Corrections, Interest Rates, and Inflation

The US stock market had a correction in early February after starting the year with strong price returns in January. A correction is defined as a fall of 10% from recent highs and the chart below illustrates the past week’s volatile performance in the market:

We’ve often discussed that market corrections are normal, that we should expect them, and attempt to use them opportunistically. The chart below illustrates the frequency of market pullbacks since 2009:

Note that there has been 16 corrections greater than 5% since the latest bull market started in 2009. But what triggered the latest correction? Was it the parabolic melt up stocks had in December and January? That could be part of it, but most investment strategists appear to be blaming:

  • A sharp rise in market interest rates
  • The fear that inflation is starting to creep into the economy

Let’s discuss both.

First, market interest rates have risen in 2018. In fact the bellwether 10-year US Treasury Note has gone from yielding 2.48% at the beginning of the year to currently yielding 2.91%. See the chart below:

Lower interest rates make stocks more attractive and higher rates less attractive. Yes interest rates are higher, but I’m not sure that a 2.91% interest rate over the next ten years is enough to entice investors to abandon stocks and rotate to bonds. Interest rates are rising off generational lows due to the strength in the economy and the conclusion of Federal Reserve monetary policy designed to keep rates low. Remember, the longer term average of the 10-year Treasury is roughly 4.0% and we’re still a long way from that rate.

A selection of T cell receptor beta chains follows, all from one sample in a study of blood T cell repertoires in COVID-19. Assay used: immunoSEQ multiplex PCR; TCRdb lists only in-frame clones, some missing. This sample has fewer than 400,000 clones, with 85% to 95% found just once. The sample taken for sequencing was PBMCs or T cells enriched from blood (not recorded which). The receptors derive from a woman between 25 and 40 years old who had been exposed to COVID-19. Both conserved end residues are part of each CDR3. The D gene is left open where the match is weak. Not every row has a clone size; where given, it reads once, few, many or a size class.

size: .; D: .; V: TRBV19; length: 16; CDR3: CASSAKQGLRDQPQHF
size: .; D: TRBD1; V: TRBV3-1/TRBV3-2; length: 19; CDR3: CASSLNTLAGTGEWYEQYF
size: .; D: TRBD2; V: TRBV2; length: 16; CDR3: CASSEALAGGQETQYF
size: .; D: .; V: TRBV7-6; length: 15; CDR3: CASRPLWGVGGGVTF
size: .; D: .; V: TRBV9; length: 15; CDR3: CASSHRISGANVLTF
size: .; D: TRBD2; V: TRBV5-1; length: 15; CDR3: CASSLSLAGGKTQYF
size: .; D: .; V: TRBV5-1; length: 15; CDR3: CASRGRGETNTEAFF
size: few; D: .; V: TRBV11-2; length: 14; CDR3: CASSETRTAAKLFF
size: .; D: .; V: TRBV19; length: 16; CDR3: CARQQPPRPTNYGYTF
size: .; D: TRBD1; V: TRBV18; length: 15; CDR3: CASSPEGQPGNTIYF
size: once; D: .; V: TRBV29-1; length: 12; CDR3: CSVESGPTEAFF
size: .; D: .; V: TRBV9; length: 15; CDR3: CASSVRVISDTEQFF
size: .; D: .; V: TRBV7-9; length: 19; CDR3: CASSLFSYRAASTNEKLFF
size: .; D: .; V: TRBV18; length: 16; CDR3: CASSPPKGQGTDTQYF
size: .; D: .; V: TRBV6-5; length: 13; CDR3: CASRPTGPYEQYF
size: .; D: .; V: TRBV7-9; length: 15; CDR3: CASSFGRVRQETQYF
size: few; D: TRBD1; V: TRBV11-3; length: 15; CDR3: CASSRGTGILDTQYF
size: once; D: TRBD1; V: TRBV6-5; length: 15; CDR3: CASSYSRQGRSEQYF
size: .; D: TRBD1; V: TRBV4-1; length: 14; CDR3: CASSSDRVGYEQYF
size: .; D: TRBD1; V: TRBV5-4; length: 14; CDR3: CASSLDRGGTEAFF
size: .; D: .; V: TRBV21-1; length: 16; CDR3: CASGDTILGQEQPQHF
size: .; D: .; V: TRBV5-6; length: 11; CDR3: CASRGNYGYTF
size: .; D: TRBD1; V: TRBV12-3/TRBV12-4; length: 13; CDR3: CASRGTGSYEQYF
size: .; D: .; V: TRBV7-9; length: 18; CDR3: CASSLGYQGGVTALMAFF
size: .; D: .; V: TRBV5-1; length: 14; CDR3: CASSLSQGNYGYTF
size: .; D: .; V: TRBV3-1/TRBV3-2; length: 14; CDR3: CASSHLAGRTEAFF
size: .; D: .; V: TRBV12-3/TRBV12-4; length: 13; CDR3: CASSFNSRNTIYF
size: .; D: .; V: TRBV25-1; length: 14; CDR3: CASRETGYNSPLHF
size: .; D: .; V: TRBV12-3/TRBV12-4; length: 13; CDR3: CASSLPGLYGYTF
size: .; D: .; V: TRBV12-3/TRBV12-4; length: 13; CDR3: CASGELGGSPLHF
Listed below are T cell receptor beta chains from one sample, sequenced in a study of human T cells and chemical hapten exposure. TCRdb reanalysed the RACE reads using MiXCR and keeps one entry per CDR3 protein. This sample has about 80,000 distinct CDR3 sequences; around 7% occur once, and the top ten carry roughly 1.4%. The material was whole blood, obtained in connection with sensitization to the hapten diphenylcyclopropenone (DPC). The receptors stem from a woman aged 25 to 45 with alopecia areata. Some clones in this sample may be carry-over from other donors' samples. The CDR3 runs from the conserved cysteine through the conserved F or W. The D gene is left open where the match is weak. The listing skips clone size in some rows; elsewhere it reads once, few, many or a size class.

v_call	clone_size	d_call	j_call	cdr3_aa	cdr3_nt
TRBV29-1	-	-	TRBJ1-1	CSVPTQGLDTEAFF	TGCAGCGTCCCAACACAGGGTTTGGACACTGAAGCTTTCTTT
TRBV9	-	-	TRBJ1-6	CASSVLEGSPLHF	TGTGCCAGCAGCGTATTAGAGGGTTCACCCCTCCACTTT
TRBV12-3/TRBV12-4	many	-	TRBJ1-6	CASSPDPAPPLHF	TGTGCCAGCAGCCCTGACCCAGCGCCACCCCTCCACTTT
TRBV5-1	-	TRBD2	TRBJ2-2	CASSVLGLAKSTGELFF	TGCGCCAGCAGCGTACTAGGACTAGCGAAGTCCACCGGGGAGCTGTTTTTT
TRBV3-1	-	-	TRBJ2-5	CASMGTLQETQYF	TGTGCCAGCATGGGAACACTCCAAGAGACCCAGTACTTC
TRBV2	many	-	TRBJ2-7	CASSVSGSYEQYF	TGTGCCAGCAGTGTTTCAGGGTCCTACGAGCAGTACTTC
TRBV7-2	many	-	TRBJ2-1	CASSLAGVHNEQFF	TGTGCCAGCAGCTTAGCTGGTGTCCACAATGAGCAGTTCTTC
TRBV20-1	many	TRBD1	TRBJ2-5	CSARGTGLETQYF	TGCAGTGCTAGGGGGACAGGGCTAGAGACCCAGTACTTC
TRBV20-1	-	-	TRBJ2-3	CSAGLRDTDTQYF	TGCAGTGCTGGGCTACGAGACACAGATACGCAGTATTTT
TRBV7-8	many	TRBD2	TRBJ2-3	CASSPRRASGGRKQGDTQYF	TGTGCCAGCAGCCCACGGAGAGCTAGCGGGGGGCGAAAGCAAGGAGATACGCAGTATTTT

Secondly, inflation fears are creeping into the market again. The January CPI report came in slightly higher than economists had been predicting. A strong economy, low unemployment and wage growth seems to be pushing CPI inflation higher. See the chart below illustrating inflation levels since 2008:

Inflation has risen to approximately 2.1% on a year over year basis, but this level is not exactly what I’d call runaway inflation. In fact the Federal Reserve Bank considers inflation levels of 2.0 to 2.5% its target for a healthy economy. If inflation started to move over 3.0% that would begin to raise yellow flags.

Both interest rates and inflation bear watching as they can affect the stock markets. In our opinion neither current interest rates nor levels of inflation are enough to derail the positive fundamentals in the stock market right now. As long as the economy remains strong, corporate earnings growth stays robust and valuations stay within reason, our forecast for positive returns in the US stock market remain intact.

To expand on these Market Reflections or to discuss any of our investment portfolios, please do not hesitate to reach out to us at 775-674-2222.


Posted on February 15, 2018
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